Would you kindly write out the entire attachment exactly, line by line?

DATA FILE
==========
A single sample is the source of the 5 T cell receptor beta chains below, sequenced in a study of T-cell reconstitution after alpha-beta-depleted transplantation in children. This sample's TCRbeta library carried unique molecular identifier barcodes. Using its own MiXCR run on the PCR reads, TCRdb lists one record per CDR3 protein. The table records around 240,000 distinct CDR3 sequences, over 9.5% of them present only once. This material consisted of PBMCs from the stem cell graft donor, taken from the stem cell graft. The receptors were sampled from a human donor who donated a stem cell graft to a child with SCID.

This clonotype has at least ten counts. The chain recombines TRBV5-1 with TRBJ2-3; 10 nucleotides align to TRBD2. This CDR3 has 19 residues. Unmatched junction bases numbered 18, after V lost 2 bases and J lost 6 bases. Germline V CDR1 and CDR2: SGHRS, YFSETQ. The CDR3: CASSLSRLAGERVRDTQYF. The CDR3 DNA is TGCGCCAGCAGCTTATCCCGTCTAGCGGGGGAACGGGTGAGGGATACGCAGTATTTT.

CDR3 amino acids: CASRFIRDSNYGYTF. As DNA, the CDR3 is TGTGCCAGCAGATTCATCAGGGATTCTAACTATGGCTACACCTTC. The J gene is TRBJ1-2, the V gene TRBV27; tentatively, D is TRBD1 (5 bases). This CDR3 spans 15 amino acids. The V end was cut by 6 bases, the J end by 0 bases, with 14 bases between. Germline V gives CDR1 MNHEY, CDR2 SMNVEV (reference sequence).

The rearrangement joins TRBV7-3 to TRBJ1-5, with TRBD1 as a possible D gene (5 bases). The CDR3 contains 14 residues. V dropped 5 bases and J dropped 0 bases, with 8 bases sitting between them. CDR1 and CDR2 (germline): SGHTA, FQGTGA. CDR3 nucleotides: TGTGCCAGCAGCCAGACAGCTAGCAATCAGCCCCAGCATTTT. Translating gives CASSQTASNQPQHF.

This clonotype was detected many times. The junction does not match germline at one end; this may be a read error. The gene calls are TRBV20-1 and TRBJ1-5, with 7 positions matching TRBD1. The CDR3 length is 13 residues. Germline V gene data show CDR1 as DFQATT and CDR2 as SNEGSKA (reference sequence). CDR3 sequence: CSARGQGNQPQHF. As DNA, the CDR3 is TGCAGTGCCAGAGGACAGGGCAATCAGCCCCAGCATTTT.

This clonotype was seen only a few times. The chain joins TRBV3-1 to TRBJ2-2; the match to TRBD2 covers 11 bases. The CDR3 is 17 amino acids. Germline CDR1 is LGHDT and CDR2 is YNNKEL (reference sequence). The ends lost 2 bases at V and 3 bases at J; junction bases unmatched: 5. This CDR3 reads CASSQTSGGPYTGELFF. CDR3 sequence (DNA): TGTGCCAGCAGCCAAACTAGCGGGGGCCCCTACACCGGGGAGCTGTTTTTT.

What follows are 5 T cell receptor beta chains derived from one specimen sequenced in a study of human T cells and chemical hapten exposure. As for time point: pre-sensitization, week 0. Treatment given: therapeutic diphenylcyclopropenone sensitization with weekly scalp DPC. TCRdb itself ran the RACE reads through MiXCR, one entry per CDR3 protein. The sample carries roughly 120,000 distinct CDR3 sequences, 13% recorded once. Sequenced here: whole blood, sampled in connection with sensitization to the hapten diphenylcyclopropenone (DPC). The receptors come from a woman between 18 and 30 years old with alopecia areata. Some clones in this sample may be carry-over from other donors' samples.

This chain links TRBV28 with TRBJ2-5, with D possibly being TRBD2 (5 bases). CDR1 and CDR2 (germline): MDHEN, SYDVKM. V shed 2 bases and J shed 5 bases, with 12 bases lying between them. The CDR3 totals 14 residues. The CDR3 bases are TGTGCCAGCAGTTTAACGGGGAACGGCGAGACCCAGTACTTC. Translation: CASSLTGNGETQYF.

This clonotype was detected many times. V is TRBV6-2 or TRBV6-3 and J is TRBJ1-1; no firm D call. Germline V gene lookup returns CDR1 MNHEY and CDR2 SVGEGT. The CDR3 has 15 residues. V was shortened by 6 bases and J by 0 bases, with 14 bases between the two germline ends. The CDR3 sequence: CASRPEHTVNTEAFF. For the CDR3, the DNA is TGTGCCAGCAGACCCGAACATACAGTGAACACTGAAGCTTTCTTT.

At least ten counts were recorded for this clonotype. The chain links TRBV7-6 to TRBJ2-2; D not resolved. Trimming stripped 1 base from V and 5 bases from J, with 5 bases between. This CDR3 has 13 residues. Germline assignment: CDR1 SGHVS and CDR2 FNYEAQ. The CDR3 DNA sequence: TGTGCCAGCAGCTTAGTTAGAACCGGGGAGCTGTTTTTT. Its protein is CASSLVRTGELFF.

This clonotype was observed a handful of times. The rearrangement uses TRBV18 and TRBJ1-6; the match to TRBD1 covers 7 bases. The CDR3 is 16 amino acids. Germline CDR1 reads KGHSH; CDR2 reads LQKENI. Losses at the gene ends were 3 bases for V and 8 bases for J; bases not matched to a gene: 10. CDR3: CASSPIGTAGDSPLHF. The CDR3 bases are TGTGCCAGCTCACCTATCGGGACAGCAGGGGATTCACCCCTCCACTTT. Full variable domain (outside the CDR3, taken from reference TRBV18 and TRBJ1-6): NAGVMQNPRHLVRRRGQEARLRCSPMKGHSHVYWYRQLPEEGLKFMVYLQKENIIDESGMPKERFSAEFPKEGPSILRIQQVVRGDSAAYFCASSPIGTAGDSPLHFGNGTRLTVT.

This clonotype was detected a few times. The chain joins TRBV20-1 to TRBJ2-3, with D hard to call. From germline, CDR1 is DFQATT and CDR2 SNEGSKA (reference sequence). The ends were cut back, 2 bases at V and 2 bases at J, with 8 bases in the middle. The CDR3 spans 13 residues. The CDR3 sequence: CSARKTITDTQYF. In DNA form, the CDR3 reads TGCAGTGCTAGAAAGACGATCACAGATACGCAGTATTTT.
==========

A single sample is the source of the 5 T cell receptor beta chains below, sequenced in a study of T-cell reconstitution after alpha-beta-depleted transplantation in children. This sample's TCRbeta library carried unique molecular identifier barcodes. Using its own MiXCR run on the PCR reads, TCRdb lists one record per CDR3 protein. The table records around 240,000 distinct CDR3 sequences, over 9.5% of them present only once. This material consisted of PBMCs from the stem cell graft donor, taken from the stem cell graft. The receptors were sampled from a human donor who donated a stem cell graft to a child with SCID.

This clonotype has at least ten counts. The chain recombines TRBV5-1 with TRBJ2-3; 10 nucleotides align to TRBD2. This CDR3 has 19 residues. Unmatched junction bases numbered 18, after V lost 2 bases and J lost 6 bases. Germline V CDR1 and CDR2: SGHRS, YFSETQ. The CDR3: CASSLSRLAGERVRDTQYF. The CDR3 DNA is TGCGCCAGCAGCTTATCCCGTCTAGCGGGGGAACGGGTGAGGGATACGCAGTATTTT.

CDR3 amino acids: CASRFIRDSNYGYTF. As DNA, the CDR3 is TGTGCCAGCAGATTCATCAGGGATTCTAACTATGGCTACACCTTC. The J gene is TRBJ1-2, the V gene TRBV27; tentatively, D is TRBD1 (5 bases). This CDR3 spans 15 amino acids. The V end was cut by 6 bases, the J end by 0 bases, with 14 bases between. Germline V gives CDR1 MNHEY, CDR2 SMNVEV (reference sequence).

The rearrangement joins TRBV7-3 to TRBJ1-5, with TRBD1 as a possible D gene (5 bases). The CDR3 contains 14 residues. V dropped 5 bases and J dropped 0 bases, with 8 bases sitting between them. CDR1 and CDR2 (germline): SGHTA, FQGTGA. CDR3 nucleotides: TGTGCCAGCAGCCAGACAGCTAGCAATCAGCCCCAGCATTTT. Translating gives CASSQTASNQPQHF.

This clonotype was detected many times. The junction does not match germline at one end; this may be a read error. The gene calls are TRBV20-1 and TRBJ1-5, with 7 positions matching TRBD1. The CDR3 length is 13 residues. Germline V gene data show CDR1 as DFQATT and CDR2 as SNEGSKA (reference sequence). CDR3 sequence: CSARGQGNQPQHF. As DNA, the CDR3 is TGCAGTGCCAGAGGACAGGGCAATCAGCCCCAGCATTTT.

This clonotype was seen only a few times. The chain joins TRBV3-1 to TRBJ2-2; the match to TRBD2 covers 11 bases. The CDR3 is 17 amino acids. Germline CDR1 is LGHDT and CDR2 is YNNKEL (reference sequence). The ends lost 2 bases at V and 3 bases at J; junction bases unmatched: 5. This CDR3 reads CASSQTSGGPYTGELFF. CDR3 sequence (DNA): TGTGCCAGCAGCCAAACTAGCGGGGGCCCCTACACCGGGGAGCTGTTTTTT.

What follows are 5 T cell receptor beta chains derived from one specimen sequenced in a study of human T cells and chemical hapten exposure. As for time point: pre-sensitization, week 0. Treatment given: therapeutic diphenylcyclopropenone sensitization with weekly scalp DPC. TCRdb itself ran the RACE reads through MiXCR, one entry per CDR3 protein. The sample carries roughly 120,000 distinct CDR3 sequences, 13% recorded once. Sequenced here: whole blood, sampled in connection with sensitization to the hapten diphenylcyclopropenone (DPC). The receptors come from a woman between 18 and 30 years old with alopecia areata. Some clones in this sample may be carry-over from other donors' samples.

This chain links TRBV28 with TRBJ2-5, with D possibly being TRBD2 (5 bases). CDR1 and CDR2 (germline): MDHEN, SYDVKM. V shed 2 bases and J shed 5 bases, with 12 bases lying between them. The CDR3 totals 14 residues. The CDR3 bases are TGTGCCAGCAGTTTAACGGGGAACGGCGAGACCCAGTACTTC. Translation: CASSLTGNGETQYF.

This clonotype was detected many times. V is TRBV6-2 or TRBV6-3 and J is TRBJ1-1; no firm D call. Germline V gene lookup returns CDR1 MNHEY and CDR2 SVGEGT. The CDR3 has 15 residues. V was shortened by 6 bases and J by 0 bases, with 14 bases between the two germline ends. The CDR3 sequence: CASRPEHTVNTEAFF. For the CDR3, the DNA is TGTGCCAGCAGACCCGAACATACAGTGAACACTGAAGCTTTCTTT.

At least ten counts were recorded for this clonotype. The chain links TRBV7-6 to TRBJ2-2; D not resolved. Trimming stripped 1 base from V and 5 bases from J, with 5 bases between. This CDR3 has 13 residues. Germline assignment: CDR1 SGHVS and CDR2 FNYEAQ. The CDR3 DNA sequence: TGTGCCAGCAGCTTAGTTAGAACCGGGGAGCTGTTTTTT. Its protein is CASSLVRTGELFF.

This clonotype was observed a handful of times. The rearrangement uses TRBV18 and TRBJ1-6; the match to TRBD1 covers 7 bases. The CDR3 is 16 amino acids. Germline CDR1 reads KGHSH; CDR2 reads LQKENI. Losses at the gene ends were 3 bases for V and 8 bases for J; bases not matched to a gene: 10. CDR3: CASSPIGTAGDSPLHF. The CDR3 bases are TGTGCCAGCTCACCTATCGGGACAGCAGGGGATTCACCCCTCCACTTT. Full variable domain (outside the CDR3, taken from reference TRBV18 and TRBJ1-6): NAGVMQNPRHLVRRRGQEARLRCSPMKGHSHVYWYRQLPEEGLKFMVYLQKENIIDESGMPKERFSAEFPKEGPSILRIQQVVRGDSAAYFCASSPIGTAGDSPLHFGNGTRLTVT.

This clonotype was detected a few times. The chain joins TRBV20-1 to TRBJ2-3, with D hard to call. From germline, CDR1 is DFQATT and CDR2 SNEGSKA (reference sequence). The ends were cut back, 2 bases at V and 2 bases at J, with 8 bases in the middle. The CDR3 spans 13 residues. The CDR3 sequence: CSARKTITDTQYF. In DNA form, the CDR3 reads TGCAGTGCTAGAAAGACGATCACAGATACGCAGTATTTT.